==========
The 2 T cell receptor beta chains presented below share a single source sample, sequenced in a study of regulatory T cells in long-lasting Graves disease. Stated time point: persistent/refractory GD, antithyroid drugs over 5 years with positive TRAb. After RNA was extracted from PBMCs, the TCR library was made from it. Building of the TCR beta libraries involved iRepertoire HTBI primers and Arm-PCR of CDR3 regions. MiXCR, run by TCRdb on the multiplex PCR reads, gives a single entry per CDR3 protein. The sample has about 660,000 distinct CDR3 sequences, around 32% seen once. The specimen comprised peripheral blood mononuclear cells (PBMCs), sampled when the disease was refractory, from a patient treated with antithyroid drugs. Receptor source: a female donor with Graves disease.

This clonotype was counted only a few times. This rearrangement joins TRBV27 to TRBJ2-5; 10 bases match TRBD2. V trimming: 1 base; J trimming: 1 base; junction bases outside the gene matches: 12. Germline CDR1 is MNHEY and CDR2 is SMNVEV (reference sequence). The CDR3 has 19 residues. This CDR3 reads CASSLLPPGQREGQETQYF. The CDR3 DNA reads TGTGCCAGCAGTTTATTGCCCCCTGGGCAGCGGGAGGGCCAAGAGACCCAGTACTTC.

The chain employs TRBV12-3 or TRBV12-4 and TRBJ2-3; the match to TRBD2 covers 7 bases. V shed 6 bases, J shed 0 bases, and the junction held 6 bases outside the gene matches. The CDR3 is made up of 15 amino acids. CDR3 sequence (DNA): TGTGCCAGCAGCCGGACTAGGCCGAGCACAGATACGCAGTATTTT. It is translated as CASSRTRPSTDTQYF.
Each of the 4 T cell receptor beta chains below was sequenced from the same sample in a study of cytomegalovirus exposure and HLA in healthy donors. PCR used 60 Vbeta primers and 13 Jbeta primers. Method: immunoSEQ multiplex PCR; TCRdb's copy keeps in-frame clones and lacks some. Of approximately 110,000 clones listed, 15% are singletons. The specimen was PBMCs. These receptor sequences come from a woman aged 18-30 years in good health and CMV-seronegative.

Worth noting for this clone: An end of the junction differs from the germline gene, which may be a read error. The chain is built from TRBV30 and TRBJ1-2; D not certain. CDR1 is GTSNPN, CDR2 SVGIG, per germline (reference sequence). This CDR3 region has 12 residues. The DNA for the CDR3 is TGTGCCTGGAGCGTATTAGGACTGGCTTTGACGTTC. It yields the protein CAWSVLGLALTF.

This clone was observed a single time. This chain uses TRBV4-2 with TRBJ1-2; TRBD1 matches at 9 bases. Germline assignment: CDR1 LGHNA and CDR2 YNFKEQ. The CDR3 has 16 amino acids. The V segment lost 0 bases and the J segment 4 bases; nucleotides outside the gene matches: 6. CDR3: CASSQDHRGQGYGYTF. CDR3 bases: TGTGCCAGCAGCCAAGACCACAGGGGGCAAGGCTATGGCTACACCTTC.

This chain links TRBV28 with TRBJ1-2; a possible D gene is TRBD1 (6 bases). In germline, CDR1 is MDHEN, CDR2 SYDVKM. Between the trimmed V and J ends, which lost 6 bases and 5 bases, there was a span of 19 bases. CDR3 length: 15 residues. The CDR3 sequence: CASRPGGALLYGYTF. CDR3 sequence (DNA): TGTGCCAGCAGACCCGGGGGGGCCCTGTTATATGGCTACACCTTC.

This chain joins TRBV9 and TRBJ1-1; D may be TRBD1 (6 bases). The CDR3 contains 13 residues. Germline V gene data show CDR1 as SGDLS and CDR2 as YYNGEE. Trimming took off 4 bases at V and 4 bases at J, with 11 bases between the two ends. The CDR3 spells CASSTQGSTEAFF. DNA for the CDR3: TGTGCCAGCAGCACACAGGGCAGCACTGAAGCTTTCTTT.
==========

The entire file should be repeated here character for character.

The 2 T cell receptor beta chains presented below share a single source sample, sequenced in a study of regulatory T cells in long-lasting Graves disease. Stated time point: persistent/refractory GD, antithyroid drugs over 5 years with positive TRAb. After RNA was extracted from PBMCs, the TCR library was made from it. Building of the TCR beta libraries involved iRepertoire HTBI primers and Arm-PCR of CDR3 regions. MiXCR, run by TCRdb on the multiplex PCR reads, gives a single entry per CDR3 protein. The sample has about 660,000 distinct CDR3 sequences, around 32% seen once. The specimen comprised peripheral blood mononuclear cells (PBMCs), sampled when the disease was refractory, from a patient treated with antithyroid drugs. Receptor source: a female donor with Graves disease.

This clonotype was counted only a few times. This rearrangement joins TRBV27 to TRBJ2-5; 10 bases match TRBD2. V trimming: 1 base; J trimming: 1 base; junction bases outside the gene matches: 12. Germline CDR1 is MNHEY and CDR2 is SMNVEV (reference sequence). The CDR3 has 19 residues. This CDR3 reads CASSLLPPGQREGQETQYF. The CDR3 DNA reads TGTGCCAGCAGTTTATTGCCCCCTGGGCAGCGGGAGGGCCAAGAGACCCAGTACTTC.

The chain employs TRBV12-3 or TRBV12-4 and TRBJ2-3; the match to TRBD2 covers 7 bases. V shed 6 bases, J shed 0 bases, and the junction held 6 bases outside the gene matches. The CDR3 is made up of 15 amino acids. CDR3 sequence (DNA): TGTGCCAGCAGCCGGACTAGGCCGAGCACAGATACGCAGTATTTT. It is translated as CASSRTRPSTDTQYF.
Each of the 4 T cell receptor beta chains below was sequenced from the same sample in a study of cytomegalovirus exposure and HLA in healthy donors. PCR used 60 Vbeta primers and 13 Jbeta primers. Method: immunoSEQ multiplex PCR; TCRdb's copy keeps in-frame clones and lacks some. Of approximately 110,000 clones listed, 15% are singletons. The specimen was PBMCs. These receptor sequences come from a woman aged 18-30 years in good health and CMV-seronegative.

Worth noting for this clone: An end of the junction differs from the germline gene, which may be a read error. The chain is built from TRBV30 and TRBJ1-2; D not certain. CDR1 is GTSNPN, CDR2 SVGIG, per germline (reference sequence). This CDR3 region has 12 residues. The DNA for the CDR3 is TGTGCCTGGAGCGTATTAGGACTGGCTTTGACGTTC. It yields the protein CAWSVLGLALTF.

This clone was observed a single time. This chain uses TRBV4-2 with TRBJ1-2; TRBD1 matches at 9 bases. Germline assignment: CDR1 LGHNA and CDR2 YNFKEQ. The CDR3 has 16 amino acids. The V segment lost 0 bases and the J segment 4 bases; nucleotides outside the gene matches: 6. CDR3: CASSQDHRGQGYGYTF. CDR3 bases: TGTGCCAGCAGCCAAGACCACAGGGGGCAAGGCTATGGCTACACCTTC.

This chain links TRBV28 with TRBJ1-2; a possible D gene is TRBD1 (6 bases). In germline, CDR1 is MDHEN, CDR2 SYDVKM. Between the trimmed V and J ends, which lost 6 bases and 5 bases, there was a span of 19 bases. CDR3 length: 15 residues. The CDR3 sequence: CASRPGGALLYGYTF. CDR3 sequence (DNA): TGTGCCAGCAGACCCGGGGGGGCCCTGTTATATGGCTACACCTTC.

This chain joins TRBV9 and TRBJ1-1; D may be TRBD1 (6 bases). The CDR3 contains 13 residues. Germline V gene data show CDR1 as SGDLS and CDR2 as YYNGEE. Trimming took off 4 bases at V and 4 bases at J, with 11 bases between the two ends. The CDR3 spells CASSTQGSTEAFF. DNA for the CDR3: TGTGCCAGCAGCACACAGGGCAGCACTGAAGCTTTCTTT.